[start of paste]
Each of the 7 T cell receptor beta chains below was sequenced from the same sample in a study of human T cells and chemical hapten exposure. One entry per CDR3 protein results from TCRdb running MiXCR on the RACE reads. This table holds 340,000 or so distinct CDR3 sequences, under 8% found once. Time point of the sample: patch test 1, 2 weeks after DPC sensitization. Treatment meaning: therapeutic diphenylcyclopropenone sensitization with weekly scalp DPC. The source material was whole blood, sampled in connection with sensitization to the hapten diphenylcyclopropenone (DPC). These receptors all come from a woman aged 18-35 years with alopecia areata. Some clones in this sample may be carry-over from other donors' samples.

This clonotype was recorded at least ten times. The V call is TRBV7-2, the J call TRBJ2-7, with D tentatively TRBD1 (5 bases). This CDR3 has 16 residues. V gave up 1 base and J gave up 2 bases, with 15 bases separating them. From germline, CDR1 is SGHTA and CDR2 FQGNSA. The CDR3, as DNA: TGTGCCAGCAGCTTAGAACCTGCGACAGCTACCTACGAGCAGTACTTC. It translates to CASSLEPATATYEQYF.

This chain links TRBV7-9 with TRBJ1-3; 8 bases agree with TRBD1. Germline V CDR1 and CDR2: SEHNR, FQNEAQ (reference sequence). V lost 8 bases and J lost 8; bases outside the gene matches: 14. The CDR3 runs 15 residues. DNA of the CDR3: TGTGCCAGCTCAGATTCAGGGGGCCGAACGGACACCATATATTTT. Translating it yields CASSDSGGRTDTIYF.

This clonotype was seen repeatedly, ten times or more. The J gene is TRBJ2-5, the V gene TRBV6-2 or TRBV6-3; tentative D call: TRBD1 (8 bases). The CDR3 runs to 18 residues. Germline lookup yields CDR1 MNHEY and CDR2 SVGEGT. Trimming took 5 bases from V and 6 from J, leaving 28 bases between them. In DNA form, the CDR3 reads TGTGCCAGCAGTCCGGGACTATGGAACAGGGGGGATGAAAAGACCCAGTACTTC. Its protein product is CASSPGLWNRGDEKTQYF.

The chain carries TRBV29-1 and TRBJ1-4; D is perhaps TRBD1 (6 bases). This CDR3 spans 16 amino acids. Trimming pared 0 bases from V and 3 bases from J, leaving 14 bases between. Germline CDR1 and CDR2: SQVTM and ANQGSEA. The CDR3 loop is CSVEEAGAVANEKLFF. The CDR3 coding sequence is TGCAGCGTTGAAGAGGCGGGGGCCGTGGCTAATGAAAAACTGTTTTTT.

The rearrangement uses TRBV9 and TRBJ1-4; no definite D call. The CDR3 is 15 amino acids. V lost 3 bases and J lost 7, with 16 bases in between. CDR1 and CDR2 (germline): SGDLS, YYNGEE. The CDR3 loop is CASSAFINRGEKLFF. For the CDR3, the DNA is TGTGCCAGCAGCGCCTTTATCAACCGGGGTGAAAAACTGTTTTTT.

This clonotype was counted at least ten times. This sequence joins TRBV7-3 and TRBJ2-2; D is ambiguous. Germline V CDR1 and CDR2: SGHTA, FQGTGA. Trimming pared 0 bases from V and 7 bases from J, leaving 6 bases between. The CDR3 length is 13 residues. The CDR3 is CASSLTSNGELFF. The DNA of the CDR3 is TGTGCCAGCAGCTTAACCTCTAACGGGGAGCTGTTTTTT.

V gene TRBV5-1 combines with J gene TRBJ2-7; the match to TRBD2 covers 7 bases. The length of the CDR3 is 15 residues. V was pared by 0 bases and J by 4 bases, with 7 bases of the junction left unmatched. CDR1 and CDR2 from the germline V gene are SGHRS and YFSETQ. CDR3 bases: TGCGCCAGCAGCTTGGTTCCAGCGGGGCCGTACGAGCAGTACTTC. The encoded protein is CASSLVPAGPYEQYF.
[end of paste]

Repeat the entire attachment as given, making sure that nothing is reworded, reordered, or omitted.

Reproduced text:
Each of the 7 T cell receptor beta chains below was sequenced from the same sample in a study of human T cells and chemical hapten exposure. One entry per CDR3 protein results from TCRdb running MiXCR on the RACE reads. This table holds 340,000 or so distinct CDR3 sequences, under 8% found once. Time point of the sample: patch test 1, 2 weeks after DPC sensitization. Treatment meaning: therapeutic diphenylcyclopropenone sensitization with weekly scalp DPC. The source material was whole blood, sampled in connection with sensitization to the hapten diphenylcyclopropenone (DPC). These receptors all come from a woman aged 18-35 years with alopecia areata. Some clones in this sample may be carry-over from other donors' samples.

This clonotype was recorded at least ten times. The V call is TRBV7-2, the J call TRBJ2-7, with D tentatively TRBD1 (5 bases). This CDR3 has 16 residues. V gave up 1 base and J gave up 2 bases, with 15 bases separating them. From germline, CDR1 is SGHTA and CDR2 FQGNSA. The CDR3, as DNA: TGTGCCAGCAGCTTAGAACCTGCGACAGCTACCTACGAGCAGTACTTC. It translates to CASSLEPATATYEQYF.

This chain links TRBV7-9 with TRBJ1-3; 8 bases agree with TRBD1. Germline V CDR1 and CDR2: SEHNR, FQNEAQ (reference sequence). V lost 8 bases and J lost 8; bases outside the gene matches: 14. The CDR3 runs 15 residues. DNA of the CDR3: TGTGCCAGCTCAGATTCAGGGGGCCGAACGGACACCATATATTTT. Translating it yields CASSDSGGRTDTIYF.

This clonotype was seen repeatedly, ten times or more. The J gene is TRBJ2-5, the V gene TRBV6-2 or TRBV6-3; tentative D call: TRBD1 (8 bases). The CDR3 runs to 18 residues. Germline lookup yields CDR1 MNHEY and CDR2 SVGEGT. Trimming took 5 bases from V and 6 from J, leaving 28 bases between them. In DNA form, the CDR3 reads TGTGCCAGCAGTCCGGGACTATGGAACAGGGGGGATGAAAAGACCCAGTACTTC. Its protein product is CASSPGLWNRGDEKTQYF.

The chain carries TRBV29-1 and TRBJ1-4; D is perhaps TRBD1 (6 bases). This CDR3 spans 16 amino acids. Trimming pared 0 bases from V and 3 bases from J, leaving 14 bases between. Germline CDR1 and CDR2: SQVTM and ANQGSEA. The CDR3 loop is CSVEEAGAVANEKLFF. The CDR3 coding sequence is TGCAGCGTTGAAGAGGCGGGGGCCGTGGCTAATGAAAAACTGTTTTTT.

The rearrangement uses TRBV9 and TRBJ1-4; no definite D call. The CDR3 is 15 amino acids. V lost 3 bases and J lost 7, with 16 bases in between. CDR1 and CDR2 (germline): SGDLS, YYNGEE. The CDR3 loop is CASSAFINRGEKLFF. For the CDR3, the DNA is TGTGCCAGCAGCGCCTTTATCAACCGGGGTGAAAAACTGTTTTTT.

This clonotype was counted at least ten times. This sequence joins TRBV7-3 and TRBJ2-2; D is ambiguous. Germline V CDR1 and CDR2: SGHTA, FQGTGA. Trimming pared 0 bases from V and 7 bases from J, leaving 6 bases between. The CDR3 length is 13 residues. The CDR3 is CASSLTSNGELFF. The DNA of the CDR3 is TGTGCCAGCAGCTTAACCTCTAACGGGGAGCTGTTTTTT.

V gene TRBV5-1 combines with J gene TRBJ2-7; the match to TRBD2 covers 7 bases. The length of the CDR3 is 15 residues. V was pared by 0 bases and J by 4 bases, with 7 bases of the junction left unmatched. CDR1 and CDR2 from the germline V gene are SGHRS and YFSETQ. CDR3 bases: TGCGCCAGCAGCTTGGTTCCAGCGGGGCCGTACGAGCAGTACTTC. The encoded protein is CASSLVPAGPYEQYF.